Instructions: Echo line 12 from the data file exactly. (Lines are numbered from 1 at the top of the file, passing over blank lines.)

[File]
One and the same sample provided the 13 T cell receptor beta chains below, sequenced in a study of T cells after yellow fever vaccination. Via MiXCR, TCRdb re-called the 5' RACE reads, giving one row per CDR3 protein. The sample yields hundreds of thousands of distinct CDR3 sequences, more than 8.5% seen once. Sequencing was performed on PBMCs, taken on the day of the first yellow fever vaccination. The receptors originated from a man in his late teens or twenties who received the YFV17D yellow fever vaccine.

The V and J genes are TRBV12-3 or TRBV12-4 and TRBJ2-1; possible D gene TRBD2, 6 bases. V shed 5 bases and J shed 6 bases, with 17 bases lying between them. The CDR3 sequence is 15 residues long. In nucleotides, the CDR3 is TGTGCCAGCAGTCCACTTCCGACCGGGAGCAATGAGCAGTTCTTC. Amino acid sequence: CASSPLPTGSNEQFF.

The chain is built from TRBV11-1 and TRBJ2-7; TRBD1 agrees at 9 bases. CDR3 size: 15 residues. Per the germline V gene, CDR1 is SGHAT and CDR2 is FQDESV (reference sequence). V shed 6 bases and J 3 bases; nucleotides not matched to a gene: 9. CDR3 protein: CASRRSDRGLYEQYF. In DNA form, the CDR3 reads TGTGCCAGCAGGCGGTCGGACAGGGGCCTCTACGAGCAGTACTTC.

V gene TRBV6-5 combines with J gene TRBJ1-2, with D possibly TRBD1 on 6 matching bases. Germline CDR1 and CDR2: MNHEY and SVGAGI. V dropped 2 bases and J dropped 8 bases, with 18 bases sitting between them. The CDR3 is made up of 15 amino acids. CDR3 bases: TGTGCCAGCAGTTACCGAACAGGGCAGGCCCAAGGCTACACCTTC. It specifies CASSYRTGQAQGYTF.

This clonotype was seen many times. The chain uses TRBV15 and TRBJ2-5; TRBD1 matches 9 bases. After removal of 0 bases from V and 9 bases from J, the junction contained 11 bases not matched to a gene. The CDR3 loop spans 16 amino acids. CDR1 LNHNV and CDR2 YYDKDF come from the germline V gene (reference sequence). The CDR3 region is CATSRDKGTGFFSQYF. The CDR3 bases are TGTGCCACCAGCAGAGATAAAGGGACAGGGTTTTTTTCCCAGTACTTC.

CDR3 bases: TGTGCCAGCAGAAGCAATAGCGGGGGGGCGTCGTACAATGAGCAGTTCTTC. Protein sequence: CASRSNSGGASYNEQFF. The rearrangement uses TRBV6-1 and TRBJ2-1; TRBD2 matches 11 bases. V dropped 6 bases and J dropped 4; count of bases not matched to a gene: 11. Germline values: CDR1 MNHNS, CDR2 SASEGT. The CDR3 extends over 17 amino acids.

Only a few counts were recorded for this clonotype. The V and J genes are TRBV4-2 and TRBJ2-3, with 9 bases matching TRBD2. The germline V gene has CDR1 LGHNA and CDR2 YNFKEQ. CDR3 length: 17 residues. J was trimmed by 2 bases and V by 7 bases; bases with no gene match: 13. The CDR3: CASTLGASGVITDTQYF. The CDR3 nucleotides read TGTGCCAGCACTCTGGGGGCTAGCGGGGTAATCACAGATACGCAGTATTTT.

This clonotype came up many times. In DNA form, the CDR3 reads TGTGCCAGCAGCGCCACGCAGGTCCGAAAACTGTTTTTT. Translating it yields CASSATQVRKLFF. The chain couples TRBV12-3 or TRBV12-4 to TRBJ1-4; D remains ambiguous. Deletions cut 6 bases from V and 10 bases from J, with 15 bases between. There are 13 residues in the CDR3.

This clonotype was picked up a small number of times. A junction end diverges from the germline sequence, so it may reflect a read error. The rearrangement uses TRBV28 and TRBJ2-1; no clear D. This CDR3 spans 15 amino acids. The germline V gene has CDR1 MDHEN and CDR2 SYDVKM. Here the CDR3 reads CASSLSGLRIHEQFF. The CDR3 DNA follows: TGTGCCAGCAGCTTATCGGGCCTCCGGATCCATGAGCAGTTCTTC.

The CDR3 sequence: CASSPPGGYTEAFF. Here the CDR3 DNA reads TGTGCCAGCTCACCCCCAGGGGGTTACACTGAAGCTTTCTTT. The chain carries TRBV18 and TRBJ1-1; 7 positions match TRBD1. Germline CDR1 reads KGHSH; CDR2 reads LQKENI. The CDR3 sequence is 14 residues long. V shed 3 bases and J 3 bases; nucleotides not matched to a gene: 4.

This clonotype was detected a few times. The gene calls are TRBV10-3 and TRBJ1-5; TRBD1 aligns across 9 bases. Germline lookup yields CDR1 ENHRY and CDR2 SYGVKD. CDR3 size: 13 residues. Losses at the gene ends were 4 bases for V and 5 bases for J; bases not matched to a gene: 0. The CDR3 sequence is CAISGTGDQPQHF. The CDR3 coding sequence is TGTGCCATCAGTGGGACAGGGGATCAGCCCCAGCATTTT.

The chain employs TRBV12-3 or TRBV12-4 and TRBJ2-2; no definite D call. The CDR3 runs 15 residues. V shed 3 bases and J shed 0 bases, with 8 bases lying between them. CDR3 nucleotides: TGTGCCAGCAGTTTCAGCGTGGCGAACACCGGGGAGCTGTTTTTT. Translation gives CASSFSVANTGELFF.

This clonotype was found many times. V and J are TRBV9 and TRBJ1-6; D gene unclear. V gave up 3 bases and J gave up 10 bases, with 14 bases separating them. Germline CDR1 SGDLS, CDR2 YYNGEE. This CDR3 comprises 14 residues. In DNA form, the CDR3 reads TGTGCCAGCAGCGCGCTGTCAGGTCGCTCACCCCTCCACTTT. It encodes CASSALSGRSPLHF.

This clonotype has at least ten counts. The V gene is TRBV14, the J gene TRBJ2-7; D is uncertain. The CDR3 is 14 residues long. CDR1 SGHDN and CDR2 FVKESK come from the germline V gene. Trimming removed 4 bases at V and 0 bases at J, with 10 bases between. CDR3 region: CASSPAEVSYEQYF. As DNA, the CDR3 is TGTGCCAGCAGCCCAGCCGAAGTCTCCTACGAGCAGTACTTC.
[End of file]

The chain employs TRBV12-3 or TRBV12-4 and TRBJ2-2; no definite D call. The CDR3 runs 15 residues. V shed 3 bases and J shed 0 bases, with 8 bases lying between them. CDR3 nucleotides: TGTGCCAGCAGTTTCAGCGTGGCGAACACCGGGGAGCTGTTTTTT. Translation gives CASSFSVANTGELFF.